A Lesson by SilestaRavenhart

Before you start drawing out your map, you're going to have to do a little planning.


  So you've created a fictional world and want to make a map for it? Please understand that there are many different ways of doing this, so if you want to deviate from this course, feel free to do so! This course focuses more on drawing maps for entire worlds rather than just a small section of the world, but I hope I can teach you something either way. 

  You probabaly already have an idea of what your world looks like, or at least the location of some important places that come up in your story. It may be tempting to mark out those places and simply fill in the rest of the world around them, but that will only get you in the same place as writing a book with only a vague plan. Either you'll end up redoing it (perhaps more than once) or you'll just never finish. 

  So firstly, consider the most basic structure of your world. Does the climate work the same as on Earth, or is it cold in the south and warm in the north? Or is it mixed up entirely with cold lands existing next to hot ones by some sort of magic? Is the planet flat our round? Is it fragmented into different dimensions and connected by portals?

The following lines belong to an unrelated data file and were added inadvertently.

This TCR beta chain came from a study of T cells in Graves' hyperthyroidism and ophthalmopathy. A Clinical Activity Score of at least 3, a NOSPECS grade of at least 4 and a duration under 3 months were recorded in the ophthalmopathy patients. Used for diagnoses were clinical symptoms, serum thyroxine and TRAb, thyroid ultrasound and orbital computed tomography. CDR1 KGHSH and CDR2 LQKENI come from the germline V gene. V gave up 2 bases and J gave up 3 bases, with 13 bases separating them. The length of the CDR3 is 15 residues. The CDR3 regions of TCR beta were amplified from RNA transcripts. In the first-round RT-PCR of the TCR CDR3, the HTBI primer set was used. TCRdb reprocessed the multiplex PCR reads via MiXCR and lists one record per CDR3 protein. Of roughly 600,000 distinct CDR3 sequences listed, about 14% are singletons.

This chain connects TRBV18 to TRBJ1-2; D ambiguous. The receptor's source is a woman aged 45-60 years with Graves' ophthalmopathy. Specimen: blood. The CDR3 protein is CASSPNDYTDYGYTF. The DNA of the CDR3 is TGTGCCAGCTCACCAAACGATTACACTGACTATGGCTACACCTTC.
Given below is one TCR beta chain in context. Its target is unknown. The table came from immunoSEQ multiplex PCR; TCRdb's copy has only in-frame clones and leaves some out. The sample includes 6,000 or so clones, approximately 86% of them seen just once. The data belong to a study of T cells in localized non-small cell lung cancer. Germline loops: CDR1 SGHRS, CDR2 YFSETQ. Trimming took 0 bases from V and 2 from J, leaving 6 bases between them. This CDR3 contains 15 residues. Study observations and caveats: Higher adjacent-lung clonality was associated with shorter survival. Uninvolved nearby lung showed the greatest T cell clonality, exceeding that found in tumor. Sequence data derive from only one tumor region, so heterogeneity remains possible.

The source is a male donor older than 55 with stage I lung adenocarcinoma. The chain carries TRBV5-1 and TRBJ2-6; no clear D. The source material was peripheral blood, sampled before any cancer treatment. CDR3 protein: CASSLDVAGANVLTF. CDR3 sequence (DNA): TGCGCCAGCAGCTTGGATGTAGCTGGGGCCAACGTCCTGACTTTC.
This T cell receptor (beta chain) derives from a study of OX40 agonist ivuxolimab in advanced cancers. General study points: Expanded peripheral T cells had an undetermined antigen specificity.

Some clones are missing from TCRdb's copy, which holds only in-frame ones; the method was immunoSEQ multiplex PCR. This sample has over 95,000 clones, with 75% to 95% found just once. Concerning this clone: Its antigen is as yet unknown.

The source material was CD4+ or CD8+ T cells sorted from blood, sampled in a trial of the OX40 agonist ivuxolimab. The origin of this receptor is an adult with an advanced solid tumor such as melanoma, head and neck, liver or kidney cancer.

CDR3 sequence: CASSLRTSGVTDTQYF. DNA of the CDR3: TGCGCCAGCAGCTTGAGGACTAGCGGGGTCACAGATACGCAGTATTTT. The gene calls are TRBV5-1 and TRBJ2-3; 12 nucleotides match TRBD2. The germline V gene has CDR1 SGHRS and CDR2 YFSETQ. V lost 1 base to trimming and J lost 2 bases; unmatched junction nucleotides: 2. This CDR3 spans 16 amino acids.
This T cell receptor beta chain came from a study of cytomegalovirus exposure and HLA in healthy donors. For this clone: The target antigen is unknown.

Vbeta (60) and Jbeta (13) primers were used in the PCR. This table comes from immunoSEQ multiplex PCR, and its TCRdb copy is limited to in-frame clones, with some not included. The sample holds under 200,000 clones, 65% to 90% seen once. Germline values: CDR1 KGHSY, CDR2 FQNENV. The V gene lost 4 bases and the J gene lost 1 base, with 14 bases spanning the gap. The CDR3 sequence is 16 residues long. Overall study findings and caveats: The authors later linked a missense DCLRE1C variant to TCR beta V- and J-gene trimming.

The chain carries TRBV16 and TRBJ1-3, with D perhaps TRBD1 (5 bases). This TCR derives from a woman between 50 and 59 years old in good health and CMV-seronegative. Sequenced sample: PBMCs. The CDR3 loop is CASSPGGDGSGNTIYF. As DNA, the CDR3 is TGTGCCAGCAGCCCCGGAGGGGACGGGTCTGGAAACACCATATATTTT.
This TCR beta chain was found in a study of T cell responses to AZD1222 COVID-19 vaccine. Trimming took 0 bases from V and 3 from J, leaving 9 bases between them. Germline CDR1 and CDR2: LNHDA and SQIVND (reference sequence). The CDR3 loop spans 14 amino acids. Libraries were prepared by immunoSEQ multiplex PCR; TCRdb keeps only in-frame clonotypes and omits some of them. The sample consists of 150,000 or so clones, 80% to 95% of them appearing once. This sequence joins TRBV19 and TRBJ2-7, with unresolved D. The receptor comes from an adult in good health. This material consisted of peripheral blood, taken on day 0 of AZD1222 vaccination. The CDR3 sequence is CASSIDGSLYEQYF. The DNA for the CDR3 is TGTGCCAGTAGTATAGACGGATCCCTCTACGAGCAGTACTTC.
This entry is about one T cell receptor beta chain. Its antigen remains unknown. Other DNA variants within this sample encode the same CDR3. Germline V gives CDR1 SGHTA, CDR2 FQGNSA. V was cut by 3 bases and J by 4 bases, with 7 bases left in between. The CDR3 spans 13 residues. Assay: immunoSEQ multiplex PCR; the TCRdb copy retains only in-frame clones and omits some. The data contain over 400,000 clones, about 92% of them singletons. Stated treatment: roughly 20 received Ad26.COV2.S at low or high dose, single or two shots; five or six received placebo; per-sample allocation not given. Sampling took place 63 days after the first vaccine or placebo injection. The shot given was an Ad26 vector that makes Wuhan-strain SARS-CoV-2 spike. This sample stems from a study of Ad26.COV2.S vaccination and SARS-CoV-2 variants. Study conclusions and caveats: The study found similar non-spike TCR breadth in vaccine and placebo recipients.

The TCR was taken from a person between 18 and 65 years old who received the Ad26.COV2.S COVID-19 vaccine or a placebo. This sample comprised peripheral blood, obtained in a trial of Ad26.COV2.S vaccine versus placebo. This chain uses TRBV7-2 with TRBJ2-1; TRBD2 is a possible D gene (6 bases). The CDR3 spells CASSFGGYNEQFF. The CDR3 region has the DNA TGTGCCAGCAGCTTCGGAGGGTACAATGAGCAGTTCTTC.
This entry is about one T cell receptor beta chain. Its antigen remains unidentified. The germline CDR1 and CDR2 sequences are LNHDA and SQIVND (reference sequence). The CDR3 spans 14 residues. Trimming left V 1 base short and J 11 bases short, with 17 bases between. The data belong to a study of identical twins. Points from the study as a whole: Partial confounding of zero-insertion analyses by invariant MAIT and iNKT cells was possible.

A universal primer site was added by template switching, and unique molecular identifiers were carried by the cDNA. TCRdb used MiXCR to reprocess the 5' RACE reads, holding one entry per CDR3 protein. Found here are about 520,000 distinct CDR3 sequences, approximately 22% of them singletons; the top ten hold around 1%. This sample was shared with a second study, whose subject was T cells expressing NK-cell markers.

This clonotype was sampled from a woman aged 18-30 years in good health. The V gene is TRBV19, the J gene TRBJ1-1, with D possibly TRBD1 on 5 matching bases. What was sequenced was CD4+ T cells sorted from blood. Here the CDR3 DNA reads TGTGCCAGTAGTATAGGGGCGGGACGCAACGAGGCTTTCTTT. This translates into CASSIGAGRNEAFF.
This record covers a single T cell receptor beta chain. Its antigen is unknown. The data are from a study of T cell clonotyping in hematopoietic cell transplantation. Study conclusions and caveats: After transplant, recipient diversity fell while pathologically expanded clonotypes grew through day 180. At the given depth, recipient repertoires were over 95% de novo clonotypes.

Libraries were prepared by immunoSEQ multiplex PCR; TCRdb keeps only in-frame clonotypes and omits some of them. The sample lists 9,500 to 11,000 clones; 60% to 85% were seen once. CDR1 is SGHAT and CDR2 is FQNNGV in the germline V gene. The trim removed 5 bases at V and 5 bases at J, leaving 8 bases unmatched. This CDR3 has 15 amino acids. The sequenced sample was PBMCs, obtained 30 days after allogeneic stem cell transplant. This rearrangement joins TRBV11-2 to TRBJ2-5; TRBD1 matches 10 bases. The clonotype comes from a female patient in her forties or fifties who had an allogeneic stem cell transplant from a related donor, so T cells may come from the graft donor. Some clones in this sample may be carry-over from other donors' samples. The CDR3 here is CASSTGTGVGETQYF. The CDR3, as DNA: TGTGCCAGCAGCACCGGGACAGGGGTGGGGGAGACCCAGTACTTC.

Once you have these details worked out, picture the world in your mind. Sketch out the different continents on a piece of scrap paper. Get a basic feel for the size of the ocean, the amount and shape of the islands, and the size of the continents. If your world is flat, determine the basic shape and have fun with any waterfalls or edges of land. Don't forget to keep a notebook with you at all times to write down any inspirations that may come pertaining to the history, principles, or countries of the world.

  Once you have this basic sketch completed, take a notebook page and list the continents, followed by the countries in each one. Give at least a short description of each continent and country; jot down any specific ideas you may have about each. If you start to get bored or frustrating filling in all the continents with countries, take a break. It's better to take time than to start randomly creating countries that you'll only be unsatisfied with later. 

  Now you have a nice, solid plan for your map. We'll get to some of the actual drawing in the next lesson. Thank you for your time!


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Added on May 31, 2010
Last Updated on May 31, 2010
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I have been writing since before I can remember, but I first became truly serious about it after I turned nine. Now, nearly eight years later, I am in the middle of the second re-write of a novel - th..